Not receiving commission payments adds sting to early rejections. One of the most difficult aspects of beginning in the market was handling finances and not receiving a steady paycheck, says Wolff, who entered the real estate industry from a sales and marketing career. “I have to be in better control of my budget because I can’t exactly predict when the next check will come and how much it will be,” she says. Wolff sticks to a budget to ensure she will be covered if there is a low commission month.
“Financially, it was not terribly easy,” agrees Baker, who landed his first closing five months after he received his last paycheck from his previous career. He prepared for the lag in income by setting aside funds. “It’s unrealistic to think someone can start and begin making money in a few weeks or months,” Baker says. “You need to have money set aside in case you don’t make a sale right away.”
In addition to budgeting, novice agents and lenders need to learn the importance of time management, says Casciaro. “Sometimes it’s hard for me when I’m working with buyers and sellers to stay on top of administrative tasks as well as prospecting, marketing, sending out mailers and staying in contact with clients,” she says. Becoming a professional real estate agent is like starting one’s own business, and Casciaro designates specific client times and makes precise schedules to stay on track.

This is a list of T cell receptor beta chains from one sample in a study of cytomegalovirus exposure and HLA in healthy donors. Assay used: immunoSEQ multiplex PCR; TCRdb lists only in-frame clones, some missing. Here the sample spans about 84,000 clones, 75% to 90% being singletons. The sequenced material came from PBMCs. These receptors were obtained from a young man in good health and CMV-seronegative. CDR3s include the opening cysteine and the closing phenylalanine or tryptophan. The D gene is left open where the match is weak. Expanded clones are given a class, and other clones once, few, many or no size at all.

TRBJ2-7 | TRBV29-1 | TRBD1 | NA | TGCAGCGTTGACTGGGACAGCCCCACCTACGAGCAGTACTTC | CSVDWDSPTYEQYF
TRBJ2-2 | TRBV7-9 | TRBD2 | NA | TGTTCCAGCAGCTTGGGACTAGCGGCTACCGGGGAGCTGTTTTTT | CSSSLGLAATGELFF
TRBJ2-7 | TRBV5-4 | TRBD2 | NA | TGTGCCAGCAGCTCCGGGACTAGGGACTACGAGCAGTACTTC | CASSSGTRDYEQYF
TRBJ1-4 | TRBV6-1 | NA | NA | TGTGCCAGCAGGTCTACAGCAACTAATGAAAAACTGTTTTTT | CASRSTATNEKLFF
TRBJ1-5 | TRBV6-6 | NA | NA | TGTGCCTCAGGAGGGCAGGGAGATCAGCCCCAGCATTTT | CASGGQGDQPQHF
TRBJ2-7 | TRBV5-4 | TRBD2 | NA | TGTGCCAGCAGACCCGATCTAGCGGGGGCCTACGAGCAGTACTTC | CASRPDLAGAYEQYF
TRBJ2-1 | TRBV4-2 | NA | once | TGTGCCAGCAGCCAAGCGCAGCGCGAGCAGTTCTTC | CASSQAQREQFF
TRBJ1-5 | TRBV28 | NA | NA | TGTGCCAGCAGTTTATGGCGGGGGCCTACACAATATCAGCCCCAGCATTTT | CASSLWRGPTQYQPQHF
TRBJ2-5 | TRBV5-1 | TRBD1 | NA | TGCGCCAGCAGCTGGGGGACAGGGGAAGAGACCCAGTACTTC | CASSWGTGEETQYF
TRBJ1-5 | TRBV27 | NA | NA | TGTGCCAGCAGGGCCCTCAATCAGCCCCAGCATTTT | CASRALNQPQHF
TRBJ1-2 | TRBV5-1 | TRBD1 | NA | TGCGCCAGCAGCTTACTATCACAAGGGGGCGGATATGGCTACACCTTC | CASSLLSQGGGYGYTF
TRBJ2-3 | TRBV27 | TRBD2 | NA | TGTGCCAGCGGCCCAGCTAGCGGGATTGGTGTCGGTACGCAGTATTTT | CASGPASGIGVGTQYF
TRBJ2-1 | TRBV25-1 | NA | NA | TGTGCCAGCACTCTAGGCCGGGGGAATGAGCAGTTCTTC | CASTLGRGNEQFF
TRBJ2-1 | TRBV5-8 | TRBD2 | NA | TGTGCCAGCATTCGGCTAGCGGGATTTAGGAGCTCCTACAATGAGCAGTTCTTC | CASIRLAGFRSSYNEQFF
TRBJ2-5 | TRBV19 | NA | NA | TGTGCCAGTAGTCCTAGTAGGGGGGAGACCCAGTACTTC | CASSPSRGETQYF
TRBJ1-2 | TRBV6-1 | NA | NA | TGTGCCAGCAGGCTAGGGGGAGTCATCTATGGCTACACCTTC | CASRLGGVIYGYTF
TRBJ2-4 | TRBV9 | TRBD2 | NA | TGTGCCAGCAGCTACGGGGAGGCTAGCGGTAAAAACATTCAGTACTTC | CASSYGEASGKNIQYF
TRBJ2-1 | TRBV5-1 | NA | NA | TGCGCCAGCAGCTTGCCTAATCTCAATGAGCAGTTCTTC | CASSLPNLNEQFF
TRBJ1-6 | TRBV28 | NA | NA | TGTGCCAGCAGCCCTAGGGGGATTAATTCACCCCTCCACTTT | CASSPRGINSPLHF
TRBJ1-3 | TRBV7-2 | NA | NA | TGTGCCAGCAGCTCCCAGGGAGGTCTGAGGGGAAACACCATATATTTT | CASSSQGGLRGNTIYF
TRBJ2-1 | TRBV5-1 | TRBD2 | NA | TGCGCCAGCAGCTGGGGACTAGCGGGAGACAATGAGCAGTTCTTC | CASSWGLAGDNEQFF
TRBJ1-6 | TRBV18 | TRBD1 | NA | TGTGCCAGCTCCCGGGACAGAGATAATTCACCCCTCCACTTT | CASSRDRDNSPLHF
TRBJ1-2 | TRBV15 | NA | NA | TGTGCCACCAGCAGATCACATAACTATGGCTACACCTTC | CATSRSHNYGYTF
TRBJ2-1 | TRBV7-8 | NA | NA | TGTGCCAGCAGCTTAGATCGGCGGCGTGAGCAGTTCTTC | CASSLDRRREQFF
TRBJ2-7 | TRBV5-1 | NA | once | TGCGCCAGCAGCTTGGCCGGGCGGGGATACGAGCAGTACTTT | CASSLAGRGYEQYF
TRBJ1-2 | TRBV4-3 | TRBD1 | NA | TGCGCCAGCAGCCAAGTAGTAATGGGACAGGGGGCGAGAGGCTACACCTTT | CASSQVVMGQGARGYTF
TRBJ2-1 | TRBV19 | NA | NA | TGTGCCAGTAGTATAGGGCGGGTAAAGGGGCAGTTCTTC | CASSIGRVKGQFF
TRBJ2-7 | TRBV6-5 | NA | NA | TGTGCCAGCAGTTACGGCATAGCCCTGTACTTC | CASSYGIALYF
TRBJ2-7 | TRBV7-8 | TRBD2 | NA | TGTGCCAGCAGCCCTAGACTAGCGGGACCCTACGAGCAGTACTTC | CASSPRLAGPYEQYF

Clients themselves also can be a challenge, says Jones. Consumers can be uninformed or misinformed about the market and may not understand their real options, he says. “Due to the plethora of bad information out there regarding loans, I had to spend hours educating first-time and veteran buyers,” says Jones.
Achieving Rookie Success
Despite the challenges they face, agents and lenders entering the market can succeed and even thrive. Industry success comes from having a passion for the job and from hard work, agree new industry members.
It is important to serve every client and follow every lead, says Wolff. “I have truly embraced every client as if they were buying a million-dollar home,” she says. Casciaro agrees: “I treat every client as if they are my only client,” she says, adding that she’s never too busy for a showing, a meeting or a phone call with clients.
Similarly, Jones puts himself in his clients’ shoes and respects their situations. “The industry, in my opinion, is based on trust, and that is what I like to establish with my clients,” he says. To create trust, Jones focuses on selling the whole package and maintains communication throughout the entire lending process.
Some rookie agents and lenders find that their newcomer status can be a benefit as well. Being new to the industry has helped Jones’ progress by allowing him to have an open perspective. “Everything was new to me. I didn’t have ‘old guidelines’ or ‘old programs’ to work with,” he says.
There are some clients, however, who may be skeptical of a new industry member’s skills. In this way, being new is a “minor speed bump” to overcome, says Wolff. “When people see me in action and are aware of my successes they quickly forget that I’m a rookie,” she says. Similarly, Casciaro uses her novice status as an advantage. “I turn what some people view as a weakness into a strength by explaining to my clients that as a new agent I am able to dedicate 110 percent of my time getting them results,” she says.